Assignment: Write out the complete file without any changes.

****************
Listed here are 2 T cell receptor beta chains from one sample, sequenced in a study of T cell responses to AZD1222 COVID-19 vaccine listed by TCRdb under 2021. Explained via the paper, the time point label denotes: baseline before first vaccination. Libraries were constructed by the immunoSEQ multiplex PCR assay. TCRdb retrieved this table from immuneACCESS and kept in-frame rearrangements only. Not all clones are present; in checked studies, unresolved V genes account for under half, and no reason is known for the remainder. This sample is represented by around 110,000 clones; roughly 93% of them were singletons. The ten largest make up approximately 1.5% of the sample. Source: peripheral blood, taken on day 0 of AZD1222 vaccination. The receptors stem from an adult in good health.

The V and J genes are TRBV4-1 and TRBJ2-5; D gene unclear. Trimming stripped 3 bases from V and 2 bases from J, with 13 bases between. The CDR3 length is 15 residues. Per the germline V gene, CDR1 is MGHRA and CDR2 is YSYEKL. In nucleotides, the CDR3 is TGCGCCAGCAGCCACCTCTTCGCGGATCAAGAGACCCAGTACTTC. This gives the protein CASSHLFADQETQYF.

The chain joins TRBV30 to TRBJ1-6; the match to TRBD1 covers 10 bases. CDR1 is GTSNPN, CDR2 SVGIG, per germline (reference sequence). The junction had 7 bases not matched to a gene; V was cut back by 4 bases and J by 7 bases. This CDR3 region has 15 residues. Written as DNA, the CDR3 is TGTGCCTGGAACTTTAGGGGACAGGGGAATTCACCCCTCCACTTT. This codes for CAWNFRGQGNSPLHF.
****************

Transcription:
Listed here are 2 T cell receptor beta chains from one sample, sequenced in a study of T cell responses to AZD1222 COVID-19 vaccine listed by TCRdb under 2021. Explained via the paper, the time point label denotes: baseline before first vaccination. Libraries were constructed by the immunoSEQ multiplex PCR assay. TCRdb retrieved this table from immuneACCESS and kept in-frame rearrangements only. Not all clones are present; in checked studies, unresolved V genes account for under half, and no reason is known for the remainder. This sample is represented by around 110,000 clones; roughly 93% of them were singletons. The ten largest make up approximately 1.5% of the sample. Source: peripheral blood, taken on day 0 of AZD1222 vaccination. The receptors stem from an adult in good health.

The V and J genes are TRBV4-1 and TRBJ2-5; D gene unclear. Trimming stripped 3 bases from V and 2 bases from J, with 13 bases between. The CDR3 length is 15 residues. Per the germline V gene, CDR1 is MGHRA and CDR2 is YSYEKL. In nucleotides, the CDR3 is TGCGCCAGCAGCCACCTCTTCGCGGATCAAGAGACCCAGTACTTC. This gives the protein CASSHLFADQETQYF.

The chain joins TRBV30 to TRBJ1-6; the match to TRBD1 covers 10 bases. CDR1 is GTSNPN, CDR2 SVGIG, per germline (reference sequence). The junction had 7 bases not matched to a gene; V was cut back by 4 bases and J by 7 bases. This CDR3 region has 15 residues. Written as DNA, the CDR3 is TGTGCCTGGAACTTTAGGGGACAGGGGAATTCACCCCTCCACTTT. This codes for CAWNFRGQGNSPLHF.